All ETDs from UAB

Advisory Committee Chair

Maria B Grant

Advisory Committee Members

marina Gorbatyuk

Janene Sims

Lawrence C Sincich

Mervin C Yoder

Document Type


Date of Award


Degree Name by School

Doctor of Philosophy (PhD) School of Optometry


The hematopoietic system, which resides in the bone marrow in adults, maintains the constant turnover of blood cells in the circulatory system and supplies inflammatory/vascular reparative cells to the retina. Chronic metabolic diseases disrupt hematopoietic homeostasis, suppressing the generation of bone marrow-derived reparative cells in favor of pro-inflammatory cells. While much research has been done on development and disease-associated changes in hematopoiesis in the long bones and how mobilization to the retina is affected, the calvarium's hematopoiesis is underexplored. This dissertation investigated hematopoiesis in postnatal development and in disease, comparing calvarium hematopoiesis to that of long bones. The findings showed that hematopoietic cells are recruited into the retina prenatally, distributed over the entire retina at birth and are critical for retinal angiogenesis in development. In addition, the calvarial marrow showed delayed hematopoietic development, delayed reconstitution of blood but enhanced engraftment of hematopoietic stem and progenitor cells (HSPCs) compared to long bones. Using retina ischemia-reperfusion injury model, it was observed that the calvaria marrow contributes more neutrophils and myeloid angiogenic cells (MACs) to the retina than the long bones following acute injury, even though the proportion of neutrophils and MACs at baseline were not significantly different between the two compartments. In chronic type 2 diabetes, it was observed that the calvarial marrow showed a resistance to the damaging effects of type 2 diabetes. The calvarium underwent slower bone deterioration, reduced buildup of fat content and less vascular degeneration compared to the tibia during chronic type 2 diabetes. This cumulatively resulted in a relative preservation of hematopoietic stem and progenitor cell function and an increase in erythroid lineage cells in the calvarial marrow and may explain, in part, why diabetic retinopathy is delayed in its development as the source of reparative cells for the retina comes from this protected compartment. Taken together, this dissertation has uncovered novel details about intramedullary hematopoiesis that shows that hematopoiesis in different bone marrow compartments is functionally different and important for the development of a healthy retina. It also highlights the significance of the calvaria bone marrow as a special source of reparative cells for the retina and survival of HSPCs and also a potential therapeutic target for delivery of therapeutic agents aimed at preventing or treating diabetic bone marrow damage and retinopathy.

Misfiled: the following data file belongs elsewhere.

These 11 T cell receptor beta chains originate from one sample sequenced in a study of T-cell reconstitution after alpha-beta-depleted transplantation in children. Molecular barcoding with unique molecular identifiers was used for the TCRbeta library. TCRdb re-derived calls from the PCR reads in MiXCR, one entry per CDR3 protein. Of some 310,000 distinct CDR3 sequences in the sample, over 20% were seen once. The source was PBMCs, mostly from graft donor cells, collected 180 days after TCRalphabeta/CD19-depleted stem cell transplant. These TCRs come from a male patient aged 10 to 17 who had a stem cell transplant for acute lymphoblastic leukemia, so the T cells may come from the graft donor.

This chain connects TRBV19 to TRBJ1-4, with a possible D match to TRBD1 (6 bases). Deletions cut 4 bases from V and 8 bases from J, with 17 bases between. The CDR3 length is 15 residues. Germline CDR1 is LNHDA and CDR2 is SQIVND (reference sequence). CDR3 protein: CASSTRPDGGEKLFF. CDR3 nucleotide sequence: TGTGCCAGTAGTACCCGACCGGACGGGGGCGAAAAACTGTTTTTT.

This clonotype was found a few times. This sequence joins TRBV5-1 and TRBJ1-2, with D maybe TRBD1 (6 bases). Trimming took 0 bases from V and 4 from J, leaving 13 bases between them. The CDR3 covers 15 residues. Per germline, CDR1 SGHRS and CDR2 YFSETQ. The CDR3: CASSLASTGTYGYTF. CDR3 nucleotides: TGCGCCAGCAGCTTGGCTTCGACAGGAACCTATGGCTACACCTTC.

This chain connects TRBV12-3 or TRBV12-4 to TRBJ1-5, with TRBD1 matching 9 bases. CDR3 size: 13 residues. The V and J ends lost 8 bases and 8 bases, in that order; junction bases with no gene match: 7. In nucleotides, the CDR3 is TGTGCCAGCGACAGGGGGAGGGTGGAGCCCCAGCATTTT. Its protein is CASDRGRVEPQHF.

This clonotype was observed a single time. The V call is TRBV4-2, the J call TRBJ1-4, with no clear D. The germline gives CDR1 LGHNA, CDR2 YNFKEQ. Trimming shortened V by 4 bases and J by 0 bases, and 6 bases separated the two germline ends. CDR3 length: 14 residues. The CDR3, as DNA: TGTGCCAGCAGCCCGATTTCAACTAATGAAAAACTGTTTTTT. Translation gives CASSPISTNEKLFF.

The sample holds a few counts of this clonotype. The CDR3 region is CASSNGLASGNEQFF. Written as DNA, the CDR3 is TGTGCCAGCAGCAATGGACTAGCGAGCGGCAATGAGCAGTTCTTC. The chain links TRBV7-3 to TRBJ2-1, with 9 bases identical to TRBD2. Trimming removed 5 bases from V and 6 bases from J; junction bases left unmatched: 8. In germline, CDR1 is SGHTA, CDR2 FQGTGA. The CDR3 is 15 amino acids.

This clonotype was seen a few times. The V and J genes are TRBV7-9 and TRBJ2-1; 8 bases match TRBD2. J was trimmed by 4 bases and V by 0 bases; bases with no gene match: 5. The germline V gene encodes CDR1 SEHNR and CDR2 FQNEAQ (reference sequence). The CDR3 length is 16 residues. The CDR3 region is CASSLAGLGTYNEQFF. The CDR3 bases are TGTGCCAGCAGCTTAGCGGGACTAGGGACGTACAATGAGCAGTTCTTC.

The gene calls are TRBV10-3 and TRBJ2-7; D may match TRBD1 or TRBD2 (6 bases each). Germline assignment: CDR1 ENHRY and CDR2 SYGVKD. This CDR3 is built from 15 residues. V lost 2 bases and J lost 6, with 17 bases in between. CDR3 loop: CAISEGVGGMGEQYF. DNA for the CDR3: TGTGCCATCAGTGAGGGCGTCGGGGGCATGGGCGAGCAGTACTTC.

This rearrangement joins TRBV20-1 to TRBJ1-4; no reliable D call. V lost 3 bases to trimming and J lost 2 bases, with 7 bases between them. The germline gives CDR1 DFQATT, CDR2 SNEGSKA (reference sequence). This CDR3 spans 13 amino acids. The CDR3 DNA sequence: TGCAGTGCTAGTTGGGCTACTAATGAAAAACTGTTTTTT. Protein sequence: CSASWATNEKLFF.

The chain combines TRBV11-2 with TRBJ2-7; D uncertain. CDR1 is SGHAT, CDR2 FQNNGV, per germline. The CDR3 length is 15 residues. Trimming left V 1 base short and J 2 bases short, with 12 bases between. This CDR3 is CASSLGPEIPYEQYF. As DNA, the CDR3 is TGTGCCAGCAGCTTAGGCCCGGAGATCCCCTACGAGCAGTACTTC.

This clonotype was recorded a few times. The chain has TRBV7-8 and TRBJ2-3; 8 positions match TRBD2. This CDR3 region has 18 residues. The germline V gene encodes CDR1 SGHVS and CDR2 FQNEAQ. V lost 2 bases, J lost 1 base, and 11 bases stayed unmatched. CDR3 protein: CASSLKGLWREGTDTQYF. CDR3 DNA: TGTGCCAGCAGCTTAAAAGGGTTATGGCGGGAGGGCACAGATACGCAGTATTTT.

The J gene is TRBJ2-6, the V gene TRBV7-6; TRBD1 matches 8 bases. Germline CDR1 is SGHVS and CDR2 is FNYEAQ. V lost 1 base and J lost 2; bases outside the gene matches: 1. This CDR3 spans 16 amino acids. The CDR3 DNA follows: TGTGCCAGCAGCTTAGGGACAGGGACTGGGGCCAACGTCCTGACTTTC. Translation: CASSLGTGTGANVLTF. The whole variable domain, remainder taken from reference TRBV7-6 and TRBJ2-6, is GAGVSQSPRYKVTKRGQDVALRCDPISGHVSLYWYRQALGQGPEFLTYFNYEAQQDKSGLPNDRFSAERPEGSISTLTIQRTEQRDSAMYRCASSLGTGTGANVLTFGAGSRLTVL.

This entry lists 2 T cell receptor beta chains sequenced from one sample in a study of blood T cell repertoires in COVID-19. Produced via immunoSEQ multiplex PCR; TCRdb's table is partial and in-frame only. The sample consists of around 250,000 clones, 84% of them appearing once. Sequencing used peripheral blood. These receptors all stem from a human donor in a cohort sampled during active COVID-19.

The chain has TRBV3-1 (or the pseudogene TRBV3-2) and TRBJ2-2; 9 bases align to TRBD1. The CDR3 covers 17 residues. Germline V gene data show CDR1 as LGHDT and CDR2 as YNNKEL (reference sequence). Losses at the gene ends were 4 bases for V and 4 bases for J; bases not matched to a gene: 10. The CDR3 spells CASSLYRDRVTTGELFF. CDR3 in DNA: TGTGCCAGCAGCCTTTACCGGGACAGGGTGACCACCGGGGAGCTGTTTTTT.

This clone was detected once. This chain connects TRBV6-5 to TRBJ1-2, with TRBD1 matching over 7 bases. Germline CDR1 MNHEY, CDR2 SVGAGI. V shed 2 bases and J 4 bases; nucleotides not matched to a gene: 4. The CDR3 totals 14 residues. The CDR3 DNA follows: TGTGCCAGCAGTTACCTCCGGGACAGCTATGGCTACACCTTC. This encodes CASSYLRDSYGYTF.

Included in

Optometry Commons



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